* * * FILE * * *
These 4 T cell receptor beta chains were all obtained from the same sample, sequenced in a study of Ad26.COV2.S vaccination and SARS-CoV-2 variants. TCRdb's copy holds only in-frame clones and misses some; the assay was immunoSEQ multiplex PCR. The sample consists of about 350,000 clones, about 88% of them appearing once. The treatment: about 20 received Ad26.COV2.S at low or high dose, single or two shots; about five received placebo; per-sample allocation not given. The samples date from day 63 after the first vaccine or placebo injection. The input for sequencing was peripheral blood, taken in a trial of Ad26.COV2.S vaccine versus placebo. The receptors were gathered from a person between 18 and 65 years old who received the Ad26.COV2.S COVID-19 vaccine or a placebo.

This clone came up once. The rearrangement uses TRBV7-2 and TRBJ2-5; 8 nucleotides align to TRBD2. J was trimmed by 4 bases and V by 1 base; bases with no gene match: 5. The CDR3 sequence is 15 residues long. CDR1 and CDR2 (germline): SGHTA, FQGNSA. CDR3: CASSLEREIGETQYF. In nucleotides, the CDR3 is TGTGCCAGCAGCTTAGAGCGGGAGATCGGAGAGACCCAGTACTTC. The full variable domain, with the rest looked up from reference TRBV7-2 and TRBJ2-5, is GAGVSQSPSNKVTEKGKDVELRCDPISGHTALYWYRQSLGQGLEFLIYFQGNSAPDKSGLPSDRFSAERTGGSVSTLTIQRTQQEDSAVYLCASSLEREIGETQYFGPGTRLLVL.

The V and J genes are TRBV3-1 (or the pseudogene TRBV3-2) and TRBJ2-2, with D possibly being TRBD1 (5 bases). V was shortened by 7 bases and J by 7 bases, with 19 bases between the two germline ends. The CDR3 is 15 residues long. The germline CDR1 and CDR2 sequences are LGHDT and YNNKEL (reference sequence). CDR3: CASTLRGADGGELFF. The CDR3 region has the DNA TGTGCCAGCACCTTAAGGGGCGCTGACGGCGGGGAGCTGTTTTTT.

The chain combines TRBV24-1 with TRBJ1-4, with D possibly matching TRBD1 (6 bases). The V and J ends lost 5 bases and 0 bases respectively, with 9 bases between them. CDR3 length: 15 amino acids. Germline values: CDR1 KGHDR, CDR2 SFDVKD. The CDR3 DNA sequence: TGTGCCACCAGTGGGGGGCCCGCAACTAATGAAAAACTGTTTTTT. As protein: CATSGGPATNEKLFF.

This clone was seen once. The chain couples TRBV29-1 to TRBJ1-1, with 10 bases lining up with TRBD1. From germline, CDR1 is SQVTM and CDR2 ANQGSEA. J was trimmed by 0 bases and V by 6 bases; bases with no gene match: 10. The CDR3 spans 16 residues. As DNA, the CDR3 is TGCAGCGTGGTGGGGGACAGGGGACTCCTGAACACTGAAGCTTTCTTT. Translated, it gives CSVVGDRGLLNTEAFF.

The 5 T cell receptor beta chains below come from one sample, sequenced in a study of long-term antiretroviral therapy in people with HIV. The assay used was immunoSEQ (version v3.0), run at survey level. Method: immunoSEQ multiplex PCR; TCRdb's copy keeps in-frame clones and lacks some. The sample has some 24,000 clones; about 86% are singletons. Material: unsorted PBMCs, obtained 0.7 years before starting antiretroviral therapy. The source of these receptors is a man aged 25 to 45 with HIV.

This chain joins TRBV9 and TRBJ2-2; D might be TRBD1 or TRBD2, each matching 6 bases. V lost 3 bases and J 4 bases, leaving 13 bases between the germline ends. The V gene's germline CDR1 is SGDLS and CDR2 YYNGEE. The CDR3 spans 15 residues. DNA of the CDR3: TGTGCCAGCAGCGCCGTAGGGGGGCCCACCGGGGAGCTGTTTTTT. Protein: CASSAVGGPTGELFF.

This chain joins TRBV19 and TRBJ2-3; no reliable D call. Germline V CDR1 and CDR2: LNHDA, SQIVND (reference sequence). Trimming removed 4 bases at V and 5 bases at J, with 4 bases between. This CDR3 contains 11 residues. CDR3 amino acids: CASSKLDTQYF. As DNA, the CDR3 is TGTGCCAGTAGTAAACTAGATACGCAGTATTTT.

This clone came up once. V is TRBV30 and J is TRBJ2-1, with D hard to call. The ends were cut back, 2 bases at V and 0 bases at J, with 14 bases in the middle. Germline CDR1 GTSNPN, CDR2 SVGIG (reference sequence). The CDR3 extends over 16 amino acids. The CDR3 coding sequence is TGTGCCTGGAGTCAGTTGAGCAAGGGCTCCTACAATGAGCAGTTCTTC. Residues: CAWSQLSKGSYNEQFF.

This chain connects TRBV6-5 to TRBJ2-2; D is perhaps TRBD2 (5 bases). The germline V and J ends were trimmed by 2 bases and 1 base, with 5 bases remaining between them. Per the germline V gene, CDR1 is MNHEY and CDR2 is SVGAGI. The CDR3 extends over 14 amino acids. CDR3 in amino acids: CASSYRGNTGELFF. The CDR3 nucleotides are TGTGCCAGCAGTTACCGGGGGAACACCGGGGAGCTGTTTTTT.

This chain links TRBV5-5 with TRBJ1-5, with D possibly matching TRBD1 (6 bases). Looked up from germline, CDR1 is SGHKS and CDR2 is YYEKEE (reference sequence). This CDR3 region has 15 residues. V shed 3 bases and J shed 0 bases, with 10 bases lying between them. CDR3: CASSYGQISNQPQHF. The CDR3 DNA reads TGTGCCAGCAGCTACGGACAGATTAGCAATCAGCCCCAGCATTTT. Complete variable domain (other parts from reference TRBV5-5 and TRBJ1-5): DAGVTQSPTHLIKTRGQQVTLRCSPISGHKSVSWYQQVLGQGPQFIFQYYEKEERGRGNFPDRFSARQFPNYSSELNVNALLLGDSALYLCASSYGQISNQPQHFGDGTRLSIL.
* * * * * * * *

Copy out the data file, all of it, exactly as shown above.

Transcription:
These 4 T cell receptor beta chains were all obtained from the same sample, sequenced in a study of Ad26.COV2.S vaccination and SARS-CoV-2 variants. TCRdb's copy holds only in-frame clones and misses some; the assay was immunoSEQ multiplex PCR. The sample consists of about 350,000 clones, about 88% of them appearing once. The treatment: about 20 received Ad26.COV2.S at low or high dose, single or two shots; about five received placebo; per-sample allocation not given. The samples date from day 63 after the first vaccine or placebo injection. The input for sequencing was peripheral blood, taken in a trial of Ad26.COV2.S vaccine versus placebo. The receptors were gathered from a person between 18 and 65 years old who received the Ad26.COV2.S COVID-19 vaccine or a placebo.

This clone came up once. The rearrangement uses TRBV7-2 and TRBJ2-5; 8 nucleotides align to TRBD2. J was trimmed by 4 bases and V by 1 base; bases with no gene match: 5. The CDR3 sequence is 15 residues long. CDR1 and CDR2 (germline): SGHTA, FQGNSA. CDR3: CASSLEREIGETQYF. In nucleotides, the CDR3 is TGTGCCAGCAGCTTAGAGCGGGAGATCGGAGAGACCCAGTACTTC. The full variable domain, with the rest looked up from reference TRBV7-2 and TRBJ2-5, is GAGVSQSPSNKVTEKGKDVELRCDPISGHTALYWYRQSLGQGLEFLIYFQGNSAPDKSGLPSDRFSAERTGGSVSTLTIQRTQQEDSAVYLCASSLEREIGETQYFGPGTRLLVL.

The V and J genes are TRBV3-1 (or the pseudogene TRBV3-2) and TRBJ2-2, with D possibly being TRBD1 (5 bases). V was shortened by 7 bases and J by 7 bases, with 19 bases between the two germline ends. The CDR3 is 15 residues long. The germline CDR1 and CDR2 sequences are LGHDT and YNNKEL (reference sequence). CDR3: CASTLRGADGGELFF. The CDR3 region has the DNA TGTGCCAGCACCTTAAGGGGCGCTGACGGCGGGGAGCTGTTTTTT.

The chain combines TRBV24-1 with TRBJ1-4, with D possibly matching TRBD1 (6 bases). The V and J ends lost 5 bases and 0 bases respectively, with 9 bases between them. CDR3 length: 15 amino acids. Germline values: CDR1 KGHDR, CDR2 SFDVKD. The CDR3 DNA sequence: TGTGCCACCAGTGGGGGGCCCGCAACTAATGAAAAACTGTTTTTT. As protein: CATSGGPATNEKLFF.

This clone was seen once. The chain couples TRBV29-1 to TRBJ1-1, with 10 bases lining up with TRBD1. From germline, CDR1 is SQVTM and CDR2 ANQGSEA. J was trimmed by 0 bases and V by 6 bases; bases with no gene match: 10. The CDR3 spans 16 residues. As DNA, the CDR3 is TGCAGCGTGGTGGGGGACAGGGGACTCCTGAACACTGAAGCTTTCTTT. Translated, it gives CSVVGDRGLLNTEAFF.

The 5 T cell receptor beta chains below come from one sample, sequenced in a study of long-term antiretroviral therapy in people with HIV. The assay used was immunoSEQ (version v3.0), run at survey level. Method: immunoSEQ multiplex PCR; TCRdb's copy keeps in-frame clones and lacks some. The sample has some 24,000 clones; about 86% are singletons. Material: unsorted PBMCs, obtained 0.7 years before starting antiretroviral therapy. The source of these receptors is a man aged 25 to 45 with HIV.

This chain joins TRBV9 and TRBJ2-2; D might be TRBD1 or TRBD2, each matching 6 bases. V lost 3 bases and J 4 bases, leaving 13 bases between the germline ends. The V gene's germline CDR1 is SGDLS and CDR2 YYNGEE. The CDR3 spans 15 residues. DNA of the CDR3: TGTGCCAGCAGCGCCGTAGGGGGGCCCACCGGGGAGCTGTTTTTT. Protein: CASSAVGGPTGELFF.

This chain joins TRBV19 and TRBJ2-3; no reliable D call. Germline V CDR1 and CDR2: LNHDA, SQIVND (reference sequence). Trimming removed 4 bases at V and 5 bases at J, with 4 bases between. This CDR3 contains 11 residues. CDR3 amino acids: CASSKLDTQYF. As DNA, the CDR3 is TGTGCCAGTAGTAAACTAGATACGCAGTATTTT.

This clone came up once. V is TRBV30 and J is TRBJ2-1, with D hard to call. The ends were cut back, 2 bases at V and 0 bases at J, with 14 bases in the middle. Germline CDR1 GTSNPN, CDR2 SVGIG (reference sequence). The CDR3 extends over 16 amino acids. The CDR3 coding sequence is TGTGCCTGGAGTCAGTTGAGCAAGGGCTCCTACAATGAGCAGTTCTTC. Residues: CAWSQLSKGSYNEQFF.

This chain connects TRBV6-5 to TRBJ2-2; D is perhaps TRBD2 (5 bases). The germline V and J ends were trimmed by 2 bases and 1 base, with 5 bases remaining between them. Per the germline V gene, CDR1 is MNHEY and CDR2 is SVGAGI. The CDR3 extends over 14 amino acids. CDR3 in amino acids: CASSYRGNTGELFF. The CDR3 nucleotides are TGTGCCAGCAGTTACCGGGGGAACACCGGGGAGCTGTTTTTT.

This chain links TRBV5-5 with TRBJ1-5, with D possibly matching TRBD1 (6 bases). Looked up from germline, CDR1 is SGHKS and CDR2 is YYEKEE (reference sequence). This CDR3 region has 15 residues. V shed 3 bases and J shed 0 bases, with 10 bases lying between them. CDR3: CASSYGQISNQPQHF. The CDR3 DNA reads TGTGCCAGCAGCTACGGACAGATTAGCAATCAGCCCCAGCATTTT. Complete variable domain (other parts from reference TRBV5-5 and TRBJ1-5): DAGVTQSPTHLIKTRGQQVTLRCSPISGHKSVSWYQQVLGQGPQFIFQYYEKEERGRGNFPDRFSARQFPNYSSELNVNALLLGDSALYLCASSYGQISNQPQHFGDGTRLSIL.